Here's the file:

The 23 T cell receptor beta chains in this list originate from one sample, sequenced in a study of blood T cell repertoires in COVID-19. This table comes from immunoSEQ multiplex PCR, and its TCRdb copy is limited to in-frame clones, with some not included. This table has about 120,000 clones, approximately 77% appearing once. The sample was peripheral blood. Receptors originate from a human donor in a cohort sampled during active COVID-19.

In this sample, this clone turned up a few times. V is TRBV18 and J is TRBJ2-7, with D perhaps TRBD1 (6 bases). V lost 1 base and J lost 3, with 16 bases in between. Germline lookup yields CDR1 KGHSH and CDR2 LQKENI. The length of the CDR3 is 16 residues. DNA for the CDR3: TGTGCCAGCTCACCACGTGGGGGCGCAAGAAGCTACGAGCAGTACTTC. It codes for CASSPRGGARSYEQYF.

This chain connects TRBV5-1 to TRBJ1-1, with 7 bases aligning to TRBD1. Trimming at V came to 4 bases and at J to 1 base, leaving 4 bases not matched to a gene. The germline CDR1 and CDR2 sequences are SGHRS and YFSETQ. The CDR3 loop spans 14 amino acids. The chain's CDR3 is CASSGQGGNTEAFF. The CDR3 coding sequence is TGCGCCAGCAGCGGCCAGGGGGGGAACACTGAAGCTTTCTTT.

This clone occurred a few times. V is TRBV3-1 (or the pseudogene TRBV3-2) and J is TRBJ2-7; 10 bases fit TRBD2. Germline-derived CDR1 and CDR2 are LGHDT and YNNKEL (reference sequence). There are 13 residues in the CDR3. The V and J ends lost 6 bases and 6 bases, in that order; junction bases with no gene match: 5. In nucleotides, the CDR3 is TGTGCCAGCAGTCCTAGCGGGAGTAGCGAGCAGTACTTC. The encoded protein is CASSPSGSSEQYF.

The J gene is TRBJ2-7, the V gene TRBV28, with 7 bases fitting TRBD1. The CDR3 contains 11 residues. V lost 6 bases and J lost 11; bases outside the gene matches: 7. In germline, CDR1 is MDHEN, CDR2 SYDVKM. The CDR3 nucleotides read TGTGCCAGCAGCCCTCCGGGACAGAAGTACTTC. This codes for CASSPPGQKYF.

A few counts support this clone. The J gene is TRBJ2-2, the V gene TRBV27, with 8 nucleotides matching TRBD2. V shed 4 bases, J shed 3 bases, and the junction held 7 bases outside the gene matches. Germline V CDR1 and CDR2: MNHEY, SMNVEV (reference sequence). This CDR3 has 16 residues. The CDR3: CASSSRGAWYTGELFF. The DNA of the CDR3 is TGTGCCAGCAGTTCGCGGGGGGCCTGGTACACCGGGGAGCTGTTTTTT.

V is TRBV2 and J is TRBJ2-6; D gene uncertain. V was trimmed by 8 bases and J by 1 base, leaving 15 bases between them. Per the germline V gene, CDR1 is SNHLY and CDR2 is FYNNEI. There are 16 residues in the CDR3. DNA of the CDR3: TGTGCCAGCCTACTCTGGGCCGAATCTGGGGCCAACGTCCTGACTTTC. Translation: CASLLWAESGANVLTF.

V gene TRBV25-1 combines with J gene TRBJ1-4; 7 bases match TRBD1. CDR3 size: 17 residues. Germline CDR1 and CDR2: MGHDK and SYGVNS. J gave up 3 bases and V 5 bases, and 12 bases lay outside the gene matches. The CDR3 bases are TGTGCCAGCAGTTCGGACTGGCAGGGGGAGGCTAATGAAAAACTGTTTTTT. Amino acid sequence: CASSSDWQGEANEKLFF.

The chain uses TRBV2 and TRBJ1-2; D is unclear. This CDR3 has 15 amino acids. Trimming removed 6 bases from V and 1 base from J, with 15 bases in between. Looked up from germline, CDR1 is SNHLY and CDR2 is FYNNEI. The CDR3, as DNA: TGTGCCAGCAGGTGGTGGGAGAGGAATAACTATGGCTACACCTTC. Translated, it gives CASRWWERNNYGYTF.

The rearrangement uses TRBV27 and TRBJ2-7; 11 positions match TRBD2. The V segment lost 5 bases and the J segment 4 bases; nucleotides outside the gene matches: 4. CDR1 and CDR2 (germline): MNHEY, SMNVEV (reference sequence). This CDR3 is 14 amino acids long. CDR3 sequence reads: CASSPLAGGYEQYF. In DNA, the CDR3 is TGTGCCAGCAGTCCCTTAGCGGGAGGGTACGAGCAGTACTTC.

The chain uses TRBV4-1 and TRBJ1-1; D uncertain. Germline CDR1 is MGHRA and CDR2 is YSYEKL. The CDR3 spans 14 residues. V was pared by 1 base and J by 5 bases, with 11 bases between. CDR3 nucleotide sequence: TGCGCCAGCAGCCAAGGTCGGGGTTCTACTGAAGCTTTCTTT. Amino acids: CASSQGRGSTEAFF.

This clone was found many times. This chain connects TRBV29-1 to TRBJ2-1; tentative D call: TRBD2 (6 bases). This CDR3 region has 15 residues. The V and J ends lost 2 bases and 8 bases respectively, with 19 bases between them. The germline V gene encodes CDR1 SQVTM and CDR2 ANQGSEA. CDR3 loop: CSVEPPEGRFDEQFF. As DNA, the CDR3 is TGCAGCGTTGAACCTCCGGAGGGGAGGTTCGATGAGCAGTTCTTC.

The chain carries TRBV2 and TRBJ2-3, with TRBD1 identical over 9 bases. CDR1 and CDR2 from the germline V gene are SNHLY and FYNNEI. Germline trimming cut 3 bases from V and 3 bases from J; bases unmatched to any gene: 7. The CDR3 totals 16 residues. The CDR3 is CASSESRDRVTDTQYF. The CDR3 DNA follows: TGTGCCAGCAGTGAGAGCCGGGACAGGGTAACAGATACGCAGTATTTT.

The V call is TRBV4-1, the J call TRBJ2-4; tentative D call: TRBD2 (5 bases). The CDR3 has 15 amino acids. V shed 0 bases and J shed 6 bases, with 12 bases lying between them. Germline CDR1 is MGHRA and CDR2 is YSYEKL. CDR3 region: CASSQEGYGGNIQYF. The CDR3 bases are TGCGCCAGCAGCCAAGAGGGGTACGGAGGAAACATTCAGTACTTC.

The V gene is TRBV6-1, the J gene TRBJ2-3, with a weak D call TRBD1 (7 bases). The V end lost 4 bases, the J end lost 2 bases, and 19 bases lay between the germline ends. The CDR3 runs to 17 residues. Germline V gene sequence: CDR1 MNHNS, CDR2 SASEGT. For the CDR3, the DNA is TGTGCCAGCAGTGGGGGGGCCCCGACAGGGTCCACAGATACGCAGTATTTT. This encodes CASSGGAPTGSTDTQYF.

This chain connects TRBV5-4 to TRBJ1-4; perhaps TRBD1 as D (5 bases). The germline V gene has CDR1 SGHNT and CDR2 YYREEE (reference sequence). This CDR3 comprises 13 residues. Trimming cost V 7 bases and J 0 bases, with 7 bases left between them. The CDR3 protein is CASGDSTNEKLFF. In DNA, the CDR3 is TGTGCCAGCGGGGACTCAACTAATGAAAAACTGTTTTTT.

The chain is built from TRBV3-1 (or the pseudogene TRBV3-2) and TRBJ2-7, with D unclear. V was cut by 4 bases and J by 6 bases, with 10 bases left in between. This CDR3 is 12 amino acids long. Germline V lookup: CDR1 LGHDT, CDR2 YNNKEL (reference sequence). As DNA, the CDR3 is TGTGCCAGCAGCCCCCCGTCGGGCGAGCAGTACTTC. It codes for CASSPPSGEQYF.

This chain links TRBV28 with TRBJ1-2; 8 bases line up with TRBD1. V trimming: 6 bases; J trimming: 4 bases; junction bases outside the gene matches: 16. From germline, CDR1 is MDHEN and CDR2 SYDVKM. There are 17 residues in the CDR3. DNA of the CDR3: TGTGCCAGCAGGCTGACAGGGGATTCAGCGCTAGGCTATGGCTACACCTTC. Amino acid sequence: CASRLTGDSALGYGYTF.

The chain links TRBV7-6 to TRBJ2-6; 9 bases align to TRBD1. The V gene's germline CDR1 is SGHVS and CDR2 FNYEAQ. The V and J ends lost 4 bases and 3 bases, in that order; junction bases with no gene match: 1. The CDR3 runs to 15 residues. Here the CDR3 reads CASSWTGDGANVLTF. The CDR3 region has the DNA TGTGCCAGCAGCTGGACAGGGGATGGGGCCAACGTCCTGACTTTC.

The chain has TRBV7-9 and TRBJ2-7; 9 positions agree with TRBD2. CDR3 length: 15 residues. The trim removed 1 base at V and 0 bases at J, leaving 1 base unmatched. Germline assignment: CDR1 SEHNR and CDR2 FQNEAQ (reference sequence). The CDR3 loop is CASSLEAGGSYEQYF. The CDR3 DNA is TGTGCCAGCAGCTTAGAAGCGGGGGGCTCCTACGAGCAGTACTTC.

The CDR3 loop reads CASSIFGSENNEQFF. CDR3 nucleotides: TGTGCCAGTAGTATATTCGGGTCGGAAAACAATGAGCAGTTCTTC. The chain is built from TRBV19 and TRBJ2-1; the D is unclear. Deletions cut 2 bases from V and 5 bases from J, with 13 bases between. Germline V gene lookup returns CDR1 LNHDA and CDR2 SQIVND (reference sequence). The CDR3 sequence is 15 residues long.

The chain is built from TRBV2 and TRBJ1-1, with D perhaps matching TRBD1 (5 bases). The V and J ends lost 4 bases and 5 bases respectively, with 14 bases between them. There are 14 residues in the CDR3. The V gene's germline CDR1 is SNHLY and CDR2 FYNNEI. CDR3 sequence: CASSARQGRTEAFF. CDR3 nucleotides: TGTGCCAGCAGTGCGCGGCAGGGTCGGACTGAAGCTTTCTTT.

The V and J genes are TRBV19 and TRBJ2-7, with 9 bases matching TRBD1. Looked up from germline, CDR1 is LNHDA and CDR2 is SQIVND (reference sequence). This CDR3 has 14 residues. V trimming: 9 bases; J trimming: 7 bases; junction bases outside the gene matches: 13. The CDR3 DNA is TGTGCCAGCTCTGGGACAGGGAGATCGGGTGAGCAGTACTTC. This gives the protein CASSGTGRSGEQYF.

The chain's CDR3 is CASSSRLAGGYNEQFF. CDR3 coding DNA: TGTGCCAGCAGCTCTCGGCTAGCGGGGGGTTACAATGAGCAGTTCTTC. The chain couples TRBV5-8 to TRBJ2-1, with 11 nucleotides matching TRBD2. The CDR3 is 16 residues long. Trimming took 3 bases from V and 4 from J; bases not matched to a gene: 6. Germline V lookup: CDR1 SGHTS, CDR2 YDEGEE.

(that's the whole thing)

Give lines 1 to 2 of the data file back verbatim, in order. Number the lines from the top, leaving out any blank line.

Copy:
The 23 T cell receptor beta chains in this list originate from one sample, sequenced in a study of blood T cell repertoires in COVID-19. This table comes from immunoSEQ multiplex PCR, and its TCRdb copy is limited to in-frame clones, with some not included. This table has about 120,000 clones, approximately 77% appearing once. The sample was peripheral blood. Receptors originate from a human donor in a cohort sampled during active COVID-19.

In this sample, this clone turned up a few times. V is TRBV18 and J is TRBJ2-7, with D perhaps TRBD1 (6 bases). V lost 1 base and J lost 3, with 16 bases in between. Germline lookup yields CDR1 KGHSH and CDR2 LQKENI. The length of the CDR3 is 16 residues. DNA for the CDR3: TGTGCCAGCTCACCACGTGGGGGCGCAAGAAGCTACGAGCAGTACTTC. It codes for CASSPRGGARSYEQYF.